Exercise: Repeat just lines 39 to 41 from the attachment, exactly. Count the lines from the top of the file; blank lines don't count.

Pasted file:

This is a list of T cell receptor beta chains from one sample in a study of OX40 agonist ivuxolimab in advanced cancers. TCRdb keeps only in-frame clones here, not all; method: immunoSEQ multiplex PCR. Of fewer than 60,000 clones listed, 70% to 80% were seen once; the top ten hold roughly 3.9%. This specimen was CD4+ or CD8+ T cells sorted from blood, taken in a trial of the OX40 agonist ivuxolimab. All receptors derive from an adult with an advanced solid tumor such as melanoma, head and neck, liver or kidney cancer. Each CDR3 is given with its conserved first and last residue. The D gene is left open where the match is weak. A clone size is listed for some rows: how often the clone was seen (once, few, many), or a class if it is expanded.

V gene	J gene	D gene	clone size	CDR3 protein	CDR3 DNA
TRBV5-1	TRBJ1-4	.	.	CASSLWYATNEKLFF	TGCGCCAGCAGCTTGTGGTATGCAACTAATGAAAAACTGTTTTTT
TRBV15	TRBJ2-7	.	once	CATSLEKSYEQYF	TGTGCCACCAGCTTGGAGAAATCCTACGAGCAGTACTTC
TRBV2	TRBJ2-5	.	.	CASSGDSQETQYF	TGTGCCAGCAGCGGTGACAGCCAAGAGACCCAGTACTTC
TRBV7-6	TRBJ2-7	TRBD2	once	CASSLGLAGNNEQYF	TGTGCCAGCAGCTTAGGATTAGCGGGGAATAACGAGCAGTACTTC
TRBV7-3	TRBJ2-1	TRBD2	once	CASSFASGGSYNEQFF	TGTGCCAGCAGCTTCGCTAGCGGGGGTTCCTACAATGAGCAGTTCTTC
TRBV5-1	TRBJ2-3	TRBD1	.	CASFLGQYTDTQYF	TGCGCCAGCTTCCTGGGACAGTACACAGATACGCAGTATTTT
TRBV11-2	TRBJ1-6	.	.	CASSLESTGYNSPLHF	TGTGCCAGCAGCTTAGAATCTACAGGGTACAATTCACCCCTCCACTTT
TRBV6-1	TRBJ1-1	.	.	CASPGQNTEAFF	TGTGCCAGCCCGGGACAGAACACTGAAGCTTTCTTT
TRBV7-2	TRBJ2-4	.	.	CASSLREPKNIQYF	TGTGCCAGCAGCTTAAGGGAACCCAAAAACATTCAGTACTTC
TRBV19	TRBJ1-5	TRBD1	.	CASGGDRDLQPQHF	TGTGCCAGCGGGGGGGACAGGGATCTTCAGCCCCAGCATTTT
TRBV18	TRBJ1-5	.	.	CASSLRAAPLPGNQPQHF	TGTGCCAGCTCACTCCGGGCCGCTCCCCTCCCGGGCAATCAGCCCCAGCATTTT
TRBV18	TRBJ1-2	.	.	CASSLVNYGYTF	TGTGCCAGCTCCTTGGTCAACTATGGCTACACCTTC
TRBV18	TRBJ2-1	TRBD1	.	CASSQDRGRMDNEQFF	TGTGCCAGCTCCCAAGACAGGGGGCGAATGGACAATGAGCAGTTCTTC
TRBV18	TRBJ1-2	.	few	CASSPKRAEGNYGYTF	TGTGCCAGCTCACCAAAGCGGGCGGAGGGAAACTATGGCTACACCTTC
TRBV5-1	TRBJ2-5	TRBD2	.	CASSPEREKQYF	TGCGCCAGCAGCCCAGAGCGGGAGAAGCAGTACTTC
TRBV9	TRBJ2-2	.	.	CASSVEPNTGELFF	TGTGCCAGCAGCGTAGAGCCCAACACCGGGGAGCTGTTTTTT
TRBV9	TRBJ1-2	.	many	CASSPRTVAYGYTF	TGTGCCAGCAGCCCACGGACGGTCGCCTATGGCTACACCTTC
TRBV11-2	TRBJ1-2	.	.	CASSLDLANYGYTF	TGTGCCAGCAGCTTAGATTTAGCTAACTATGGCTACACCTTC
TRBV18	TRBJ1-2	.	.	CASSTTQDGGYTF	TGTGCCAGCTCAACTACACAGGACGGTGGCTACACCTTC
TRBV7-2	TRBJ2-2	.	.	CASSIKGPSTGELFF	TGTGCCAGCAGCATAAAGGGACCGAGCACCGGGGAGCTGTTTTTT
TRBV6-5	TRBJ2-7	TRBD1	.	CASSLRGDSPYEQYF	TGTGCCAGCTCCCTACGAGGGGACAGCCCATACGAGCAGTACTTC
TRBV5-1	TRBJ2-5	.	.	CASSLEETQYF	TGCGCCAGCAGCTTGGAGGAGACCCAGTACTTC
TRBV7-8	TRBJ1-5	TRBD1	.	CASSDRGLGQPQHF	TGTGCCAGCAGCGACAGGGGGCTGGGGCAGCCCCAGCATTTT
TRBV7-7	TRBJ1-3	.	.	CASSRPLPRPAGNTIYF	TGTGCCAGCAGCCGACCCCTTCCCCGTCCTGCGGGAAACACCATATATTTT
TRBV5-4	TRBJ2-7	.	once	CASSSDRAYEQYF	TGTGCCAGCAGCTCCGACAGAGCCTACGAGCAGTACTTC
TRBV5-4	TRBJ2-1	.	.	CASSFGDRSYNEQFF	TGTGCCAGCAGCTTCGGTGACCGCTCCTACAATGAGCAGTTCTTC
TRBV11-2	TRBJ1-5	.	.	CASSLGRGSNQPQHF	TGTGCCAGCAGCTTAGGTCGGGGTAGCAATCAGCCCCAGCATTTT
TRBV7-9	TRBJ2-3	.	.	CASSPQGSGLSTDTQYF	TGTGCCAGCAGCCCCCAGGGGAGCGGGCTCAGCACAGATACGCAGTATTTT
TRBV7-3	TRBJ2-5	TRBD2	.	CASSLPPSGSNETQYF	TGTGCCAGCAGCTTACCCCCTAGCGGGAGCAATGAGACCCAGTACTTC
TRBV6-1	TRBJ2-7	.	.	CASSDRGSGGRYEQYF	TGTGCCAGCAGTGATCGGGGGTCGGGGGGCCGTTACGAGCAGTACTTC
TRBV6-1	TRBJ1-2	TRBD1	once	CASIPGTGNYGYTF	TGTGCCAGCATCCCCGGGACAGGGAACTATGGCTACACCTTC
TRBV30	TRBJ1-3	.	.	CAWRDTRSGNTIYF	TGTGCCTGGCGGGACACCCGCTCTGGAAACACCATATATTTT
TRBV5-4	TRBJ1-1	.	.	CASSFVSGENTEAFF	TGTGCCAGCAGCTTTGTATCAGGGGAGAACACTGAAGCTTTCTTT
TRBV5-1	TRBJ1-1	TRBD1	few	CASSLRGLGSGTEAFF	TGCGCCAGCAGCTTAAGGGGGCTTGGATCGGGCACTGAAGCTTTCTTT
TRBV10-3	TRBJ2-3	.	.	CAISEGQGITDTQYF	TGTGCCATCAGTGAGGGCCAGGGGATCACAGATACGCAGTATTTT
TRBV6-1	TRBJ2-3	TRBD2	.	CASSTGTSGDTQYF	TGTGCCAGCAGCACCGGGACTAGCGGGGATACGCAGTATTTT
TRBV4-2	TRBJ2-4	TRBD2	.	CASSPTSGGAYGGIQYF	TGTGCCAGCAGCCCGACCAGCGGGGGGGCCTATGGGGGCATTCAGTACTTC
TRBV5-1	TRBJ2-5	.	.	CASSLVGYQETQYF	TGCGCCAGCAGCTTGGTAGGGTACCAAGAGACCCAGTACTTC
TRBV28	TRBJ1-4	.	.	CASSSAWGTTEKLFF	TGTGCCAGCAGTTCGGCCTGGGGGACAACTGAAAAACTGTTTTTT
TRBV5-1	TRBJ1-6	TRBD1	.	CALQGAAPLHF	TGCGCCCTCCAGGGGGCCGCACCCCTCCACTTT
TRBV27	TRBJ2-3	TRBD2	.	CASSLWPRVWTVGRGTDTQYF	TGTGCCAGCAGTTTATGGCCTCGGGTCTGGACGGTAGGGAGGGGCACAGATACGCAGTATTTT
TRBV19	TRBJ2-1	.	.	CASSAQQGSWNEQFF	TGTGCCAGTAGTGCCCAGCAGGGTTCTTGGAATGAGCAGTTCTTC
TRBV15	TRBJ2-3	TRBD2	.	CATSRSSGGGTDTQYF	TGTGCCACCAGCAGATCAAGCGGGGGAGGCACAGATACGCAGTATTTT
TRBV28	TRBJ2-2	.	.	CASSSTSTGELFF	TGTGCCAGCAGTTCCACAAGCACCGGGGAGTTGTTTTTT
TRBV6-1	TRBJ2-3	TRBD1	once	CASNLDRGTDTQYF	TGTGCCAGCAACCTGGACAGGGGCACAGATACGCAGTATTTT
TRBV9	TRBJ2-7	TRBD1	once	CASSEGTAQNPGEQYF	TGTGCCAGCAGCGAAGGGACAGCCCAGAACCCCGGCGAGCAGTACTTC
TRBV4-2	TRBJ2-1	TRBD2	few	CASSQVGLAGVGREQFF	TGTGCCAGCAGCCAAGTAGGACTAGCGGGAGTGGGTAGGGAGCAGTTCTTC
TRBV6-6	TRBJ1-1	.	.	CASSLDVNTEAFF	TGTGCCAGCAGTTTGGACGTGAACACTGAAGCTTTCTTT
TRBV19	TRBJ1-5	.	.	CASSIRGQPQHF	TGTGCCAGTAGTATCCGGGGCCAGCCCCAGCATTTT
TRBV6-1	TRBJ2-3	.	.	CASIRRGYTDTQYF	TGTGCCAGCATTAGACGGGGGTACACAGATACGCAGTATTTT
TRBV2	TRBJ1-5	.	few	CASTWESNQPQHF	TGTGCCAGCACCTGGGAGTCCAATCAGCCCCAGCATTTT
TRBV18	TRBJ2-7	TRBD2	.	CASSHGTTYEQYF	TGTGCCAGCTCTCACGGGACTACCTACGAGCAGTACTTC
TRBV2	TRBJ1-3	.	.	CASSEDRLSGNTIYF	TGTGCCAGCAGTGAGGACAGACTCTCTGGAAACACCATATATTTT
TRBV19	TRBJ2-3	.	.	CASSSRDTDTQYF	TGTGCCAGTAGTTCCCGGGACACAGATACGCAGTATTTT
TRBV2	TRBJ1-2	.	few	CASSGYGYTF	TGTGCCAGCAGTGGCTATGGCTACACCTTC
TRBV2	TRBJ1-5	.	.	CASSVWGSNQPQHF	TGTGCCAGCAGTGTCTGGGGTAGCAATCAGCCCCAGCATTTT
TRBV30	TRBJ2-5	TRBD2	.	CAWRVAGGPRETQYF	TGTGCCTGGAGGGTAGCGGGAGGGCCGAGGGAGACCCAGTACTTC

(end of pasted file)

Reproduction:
TRBV4-2	TRBJ2-4	TRBD2	.	CASSPTSGGAYGGIQYF	TGTGCCAGCAGCCCGACCAGCGGGGGGGCCTATGGGGGCATTCAGTACTTC
TRBV5-1	TRBJ2-5	.	.	CASSLVGYQETQYF	TGCGCCAGCAGCTTGGTAGGGTACCAAGAGACCCAGTACTTC
TRBV28	TRBJ1-4	.	.	CASSSAWGTTEKLFF	TGTGCCAGCAGTTCGGCCTGGGGGACAACTGAAAAACTGTTTTTT